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Bucharest’s Cradle of Yiddish Culture risks destruction (2/2)

de (3-6-2014)

 
(Continued from here)

Therefore the community was hit from two fronts – voluntary emigration and forced displacement.

All that remained was the theater – a bastion of low level architecture in a wasteland behind the tall new blocks, standing like a bright white canine in a mouth of knocked-out teeth.

Only 19 actors were still working at the theater.

“It was a period in which we performed in front of an audience of five,” says Rudi.

After the Romanian Revolution of 1989, the only difference was that there was no censor and the theater could stage what it wanted.

“But we were so censored within that we would censor ourselves,” says Rudi.

3-small jewish qOver six decades of Yiddish theater, the stage is now hosting a tarpaulin to catch leaking water from a busted roof

I meet Maia Morgenstern, one of the most popular actors on the Romanian stage, in her office.

It’s doubling up as a dressing room, with nineteenth century dresses hanging from the side of the open doors of cupboards. She sits back and talks, while smoking gold-tipped Sobranie cigarettes.

When 80 square metres of the theater collapsed, the stage became waterlogged. Sets and clothing were wrecked.

The day after the storm, Morgenstern herself – at 51 years of age – risked her life by dangling aloft the remaining roof by gyropes to take pictures of the wreckage.

Now the stage – which for 63 years has showcased classics of international theater and contemporary work – is hosting a giant plastic tarpaulin that collects leaking water.

The actors still rehearse in the rooms, but the stage is not fit for performances and the seats lay empty. Any attempt to light the stage could result in a fire.

“It’s not because of the weather,” she says. “We always have wind and snow, but the fact that you can see the disaster is just the tip of the iceberg.”

Morgenstern, whose film roles include Mary, the mother of Jesus in Mel Gibson’s ‘The Passion of the Christ’, is fighting a battle to ensure the building is renovated.

The building needs a restoration. As a historical monument, the Romanian law states it has the right to be preserved.

But who will carry this out and when is a problem.

I try to contact the City Hall, but the officials at the Investment Directorate, which deals with the theater, refuse to meet me or talk over the phone.

The press department tells me they will answer my questions.

But after one month of waiting and soliciting for answers, they only send me a statement.

It details how they will reconstruct the interior and restore the electricity, heating and lighting in an 18-month contract at a cost of 3.1 million Euro.

They claim the Bucharest City Hall is now in a tender procedure for the award of the job.

But when I push them on when the works will begin and whether this takes into account the fact that the roof has collapsed, the officials fail to give me an answer.

“We have serious promises from the City Hall,” says Morgenstern. “We are assured this will happen. Nobody says to us ‘no this will not happen’.”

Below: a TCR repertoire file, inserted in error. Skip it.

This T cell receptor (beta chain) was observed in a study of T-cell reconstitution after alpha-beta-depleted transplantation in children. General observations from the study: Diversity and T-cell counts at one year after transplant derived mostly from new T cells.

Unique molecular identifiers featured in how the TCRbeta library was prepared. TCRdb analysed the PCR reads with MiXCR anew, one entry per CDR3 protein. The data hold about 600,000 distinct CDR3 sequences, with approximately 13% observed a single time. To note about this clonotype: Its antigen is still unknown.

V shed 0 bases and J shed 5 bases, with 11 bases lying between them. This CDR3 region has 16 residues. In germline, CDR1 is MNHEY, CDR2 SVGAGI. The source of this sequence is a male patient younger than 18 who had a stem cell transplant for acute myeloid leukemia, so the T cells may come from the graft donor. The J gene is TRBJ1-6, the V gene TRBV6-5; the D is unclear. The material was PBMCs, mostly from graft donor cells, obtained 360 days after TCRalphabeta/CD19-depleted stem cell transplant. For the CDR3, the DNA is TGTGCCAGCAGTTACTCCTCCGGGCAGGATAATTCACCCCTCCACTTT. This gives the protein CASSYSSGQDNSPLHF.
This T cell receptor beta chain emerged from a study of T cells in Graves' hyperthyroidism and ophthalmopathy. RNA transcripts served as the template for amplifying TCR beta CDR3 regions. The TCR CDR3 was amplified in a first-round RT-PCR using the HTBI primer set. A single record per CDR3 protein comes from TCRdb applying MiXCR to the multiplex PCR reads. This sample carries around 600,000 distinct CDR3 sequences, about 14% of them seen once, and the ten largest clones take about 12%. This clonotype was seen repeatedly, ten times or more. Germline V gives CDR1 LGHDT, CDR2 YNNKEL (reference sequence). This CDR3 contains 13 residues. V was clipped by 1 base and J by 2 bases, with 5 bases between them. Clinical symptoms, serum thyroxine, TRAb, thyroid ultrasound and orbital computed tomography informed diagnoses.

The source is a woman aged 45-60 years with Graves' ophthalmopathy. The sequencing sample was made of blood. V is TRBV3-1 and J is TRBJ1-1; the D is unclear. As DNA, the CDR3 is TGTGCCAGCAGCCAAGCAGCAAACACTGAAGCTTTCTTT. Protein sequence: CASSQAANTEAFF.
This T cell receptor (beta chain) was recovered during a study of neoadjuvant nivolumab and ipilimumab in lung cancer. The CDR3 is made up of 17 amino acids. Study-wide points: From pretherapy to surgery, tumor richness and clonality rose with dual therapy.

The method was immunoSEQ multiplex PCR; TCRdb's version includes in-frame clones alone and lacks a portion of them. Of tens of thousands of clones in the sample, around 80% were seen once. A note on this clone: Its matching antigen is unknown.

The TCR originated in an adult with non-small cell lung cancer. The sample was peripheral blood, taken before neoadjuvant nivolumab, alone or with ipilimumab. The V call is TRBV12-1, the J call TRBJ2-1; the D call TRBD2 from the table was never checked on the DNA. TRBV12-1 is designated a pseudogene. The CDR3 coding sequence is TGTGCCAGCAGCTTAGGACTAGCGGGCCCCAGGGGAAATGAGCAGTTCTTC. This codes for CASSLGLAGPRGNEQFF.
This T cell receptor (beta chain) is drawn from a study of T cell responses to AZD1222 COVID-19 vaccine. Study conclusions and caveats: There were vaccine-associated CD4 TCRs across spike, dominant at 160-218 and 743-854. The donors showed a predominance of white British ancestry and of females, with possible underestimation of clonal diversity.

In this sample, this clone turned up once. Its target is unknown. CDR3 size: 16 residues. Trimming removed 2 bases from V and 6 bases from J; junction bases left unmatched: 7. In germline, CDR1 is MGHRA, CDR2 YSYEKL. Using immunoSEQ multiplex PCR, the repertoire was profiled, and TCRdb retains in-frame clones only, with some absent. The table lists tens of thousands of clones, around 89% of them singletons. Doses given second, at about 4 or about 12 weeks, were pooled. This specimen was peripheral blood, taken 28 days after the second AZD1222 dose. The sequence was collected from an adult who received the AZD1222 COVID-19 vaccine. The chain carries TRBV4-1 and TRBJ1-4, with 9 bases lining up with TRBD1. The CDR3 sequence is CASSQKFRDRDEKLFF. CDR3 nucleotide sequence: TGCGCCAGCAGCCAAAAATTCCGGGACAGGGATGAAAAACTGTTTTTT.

I ask her – what is the risk, if nothing materializes?

“I cannot think about this,” she says. “There is a danger concerning walls, the building, the structure – work has to be done. It is an emergency situation.”

4-small jewish buckets 2It is an emergency situation. There is a danger concerning walls, the building, the structure – work has to be done, says Maia Morgenstern, director of the theater

Rudi and the remaining players are running a homeless troupe, finding spaces in the studios and stages of Bucharest, where they perform in Romanian and Yiddish with translation.

Their existence depends on the charity of other theaters in the capital.

But can they still deliver quality material?

I catch the company performing Romanian-French playwright Gilles Segal’s ‘The Puppeteer’ in the upstairs studio of the Comedy Theater, directed by Alexander Hausvater.

Around 100 members of the audience are packing out the space.

It’s 1950s Berlin. A puppeteer named Finkelbaum has locked himself inside his basement room for seven years.

A survivor of the death camps, he is playing out his marriage, his relationships and the horror of Auschwitz with his box of puppets.

His landlady attempts to coax him out of his stupor, but he is reluctant to give in to her advances.

Rudi then enters the stage – playing a survivor of the camps and a friend of Finkelbaum.

If he cannot lure his friend back into the open, no one can.

The two friends strip to their shirts, share their memory of facing death as a daily routine, their shock and guilt of remaining alive – and how they must move on, how they must get out of the basement.

But Finkelbaum falls back into his delusion and the two remain in the room, both locked inside, with a chorus of puppets reliving memory in an eternal performance.

I spend my time checking out the audience. Are they getting this? I ask myself. Is this play really speaking to them in a language they can understand?

But there, at the front, are a group of teenagers, stunned, mesmerized with terror by the proximity to Finkelbaum as he delivers his delusions in a paranoid frenzy, pointing to members of the audience, accusing them of conspiracy.

Afterwards, the kids walk out of the theater, silent, confused, shocked, but thrilled – reeling from a punch to the brain.